Check if a given string is a valid number (Integer or Floating Point) in Java

In the article Check if a given string is a valid number, we have discussed general approach to check whether a string is a valid number or not. In Java we can use Wrapper classes parse() methods along with try-catch blocks to check for a number.



For integer number

Integer class provides a static method parseInt() which will throw NumberFormatException if the String does not contain a parsable int. We will catch this exception using catch block and thus confirm that given string is not a valid integer number.Below is the java program to demonstrate the same.

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//Java program to check whether given string
// is a valid integer number
  
class GFG 
{
    public static void main (String[] args)
    {
        String input1 = "abc";
        String input2 = "1234";
          
        try 
        {
            // checking valid integer using parseInt() method
            Integer.parseInt(input1);
            System.out.println(input1 + " is a valid integer number");
        
        catch (NumberFormatException e) 
        {
            System.out.println(input1 + " is not a valid integer number");
        }
          
        try 
        {
            // checking valid integer using parseInt() method
            Integer.parseInt(input2);
            System.out.println(input2 + " is a valid integer number");
        
        catch (NumberFormatException e)
        {
            System.out.println(input2 + " is not a valid integer number");
        }
    }
}

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Output:

abc is not a valid integer number
1234 is a valid integer number

For float number

Float class provides a static method parseFloat() which will throw NumberFormatException if the String does not contain a parsable float. We will catch this exception using catch block and thus confirm that given string is not a valid float number.If string is null, this method will throw NullPointerException.Below is the java program to demonstrate the same.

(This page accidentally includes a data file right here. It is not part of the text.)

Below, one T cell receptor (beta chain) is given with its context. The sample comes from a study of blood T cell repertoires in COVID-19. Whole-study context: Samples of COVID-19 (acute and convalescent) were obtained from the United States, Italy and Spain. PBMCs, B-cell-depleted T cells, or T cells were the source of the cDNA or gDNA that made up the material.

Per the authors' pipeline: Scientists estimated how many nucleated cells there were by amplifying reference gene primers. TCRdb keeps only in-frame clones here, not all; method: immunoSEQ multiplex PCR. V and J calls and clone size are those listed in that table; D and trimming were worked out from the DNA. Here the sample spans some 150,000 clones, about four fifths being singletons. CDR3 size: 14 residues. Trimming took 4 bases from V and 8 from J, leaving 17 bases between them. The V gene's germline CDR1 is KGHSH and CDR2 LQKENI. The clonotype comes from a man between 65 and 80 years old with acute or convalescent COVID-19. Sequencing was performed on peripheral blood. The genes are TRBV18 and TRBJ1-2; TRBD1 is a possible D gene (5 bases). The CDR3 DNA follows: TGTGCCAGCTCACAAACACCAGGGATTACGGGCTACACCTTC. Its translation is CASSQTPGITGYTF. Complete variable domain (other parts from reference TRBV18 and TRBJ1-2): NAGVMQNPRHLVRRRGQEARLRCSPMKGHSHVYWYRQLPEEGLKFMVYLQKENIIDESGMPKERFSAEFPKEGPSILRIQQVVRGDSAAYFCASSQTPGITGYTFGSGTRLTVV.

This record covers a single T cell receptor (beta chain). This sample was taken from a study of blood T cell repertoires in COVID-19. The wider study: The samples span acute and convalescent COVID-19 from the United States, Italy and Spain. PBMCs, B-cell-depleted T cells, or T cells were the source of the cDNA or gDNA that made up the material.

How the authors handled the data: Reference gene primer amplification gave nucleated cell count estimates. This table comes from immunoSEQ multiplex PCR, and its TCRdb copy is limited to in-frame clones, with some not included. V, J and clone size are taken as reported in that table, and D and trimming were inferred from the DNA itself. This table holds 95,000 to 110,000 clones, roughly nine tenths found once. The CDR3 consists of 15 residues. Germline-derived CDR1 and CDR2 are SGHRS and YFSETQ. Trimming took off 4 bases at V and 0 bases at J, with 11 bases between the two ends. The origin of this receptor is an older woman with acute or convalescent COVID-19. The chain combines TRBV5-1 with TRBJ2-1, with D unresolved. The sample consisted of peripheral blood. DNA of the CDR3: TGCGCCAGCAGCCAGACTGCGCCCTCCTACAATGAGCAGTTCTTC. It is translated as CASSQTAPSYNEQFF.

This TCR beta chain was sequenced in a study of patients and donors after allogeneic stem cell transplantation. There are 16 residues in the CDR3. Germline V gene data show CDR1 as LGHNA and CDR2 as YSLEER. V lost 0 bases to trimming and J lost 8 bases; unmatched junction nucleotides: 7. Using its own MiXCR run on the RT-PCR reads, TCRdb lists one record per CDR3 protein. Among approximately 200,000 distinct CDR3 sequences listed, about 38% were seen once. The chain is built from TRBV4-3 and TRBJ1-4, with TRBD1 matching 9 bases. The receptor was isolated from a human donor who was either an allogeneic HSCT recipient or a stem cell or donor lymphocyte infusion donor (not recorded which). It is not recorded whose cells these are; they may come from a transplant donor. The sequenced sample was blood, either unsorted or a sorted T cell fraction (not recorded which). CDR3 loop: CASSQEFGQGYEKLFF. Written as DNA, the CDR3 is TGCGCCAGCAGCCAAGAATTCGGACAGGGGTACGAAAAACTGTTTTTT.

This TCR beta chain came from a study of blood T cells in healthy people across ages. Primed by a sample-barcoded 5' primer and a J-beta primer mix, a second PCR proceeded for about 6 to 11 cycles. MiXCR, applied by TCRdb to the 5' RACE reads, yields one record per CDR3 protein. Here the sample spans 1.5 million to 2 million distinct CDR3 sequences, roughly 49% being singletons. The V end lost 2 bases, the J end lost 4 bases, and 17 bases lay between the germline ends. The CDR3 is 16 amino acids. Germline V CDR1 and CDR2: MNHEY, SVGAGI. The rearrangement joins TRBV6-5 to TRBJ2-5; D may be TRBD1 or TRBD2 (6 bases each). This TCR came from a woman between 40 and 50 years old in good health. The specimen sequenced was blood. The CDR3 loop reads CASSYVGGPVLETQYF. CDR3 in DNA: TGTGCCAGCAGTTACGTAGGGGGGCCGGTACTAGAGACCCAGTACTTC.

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// Java program to check whether given string
// is a valid float number.
  
class GFG 
{
    public static void main (String[] args)
    {
        String input1 = "10e5.4";
        String input2 = "2e10";
          
        try
        {
            // checking valid float using parseInt() method
            Float.parseFloat(input1);
            System.out.println(input1 + " is a valid float number");
        
        catch (NumberFormatException e)
        {
            System.out.println(input1 + " is not a valid float number");
        }
          
        try 
        {
            // checking valid float using parseInt() method
            Float.parseFloat(input2);
            System.out.println(input2 + " is a valid float number");
        
        catch (NumberFormatException e)
        {
            System.out.println(input2 + " is not a valid float number");
        }
    }
}

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Output:

10e5.4 is not a valid float number
2e10 is a valid float number

For big numbers

We can use BigInteger and BigDecimal class constructors for large numbers.Below is the java program to demonstrate the same.

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// Java program to check whether given string
// is a valid number.
  
import java.math.BigInteger;
import java.math.BigDecimal;
  
class GFG 
{
    public static void main (String[] args)
    {
        String input1 = "1231456416541214651356151564651954156";
        String input2 = "105612656501606510651e655.4";
        String input3 = "2e102225";
          
        try 
        {
            // checking valid integer number using BigInteger constructor
            new BigInteger(input1);
            System.out.println(input1 + " is a valid integer number");
        
        catch (NumberFormatException e) 
        {
            System.out.println(input1 + " is not a valid integer number");
        }
          
        try 
        {
            // checking valid float number using BigDecimal constructor
            new BigDecimal(input2);
            System.out.println(input2 + " is a valid float number");
        
        catch (NumberFormatException e)
        {
            System.out.println(input2 + " is not a valid float number");
        }
          
        try 
        {
            // checking valid float number using BigDecimal constructor
            new BigDecimal(input3);
            System.out.println(input3 + " is a valid float number");
        
        catch (NumberFormatException e)
        {
            System.out.println(input3 + " is not a valid float number");
        }
          
    }
}

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Output:

1231456416541214651356151564651954156 is a valid integer number
105612656501606510651e655.4 is not a valid float number
2e102225 is a valid float number

This article is contributed by Gaurav Miglani. If you like GeeksforGeeks and would like to contribute, you can also write an article using contribute.geeksforgeeks.org or mail your article to contribute@geeksforgeeks.org. See your article appearing on the GeeksforGeeks main page and help other Geeks.

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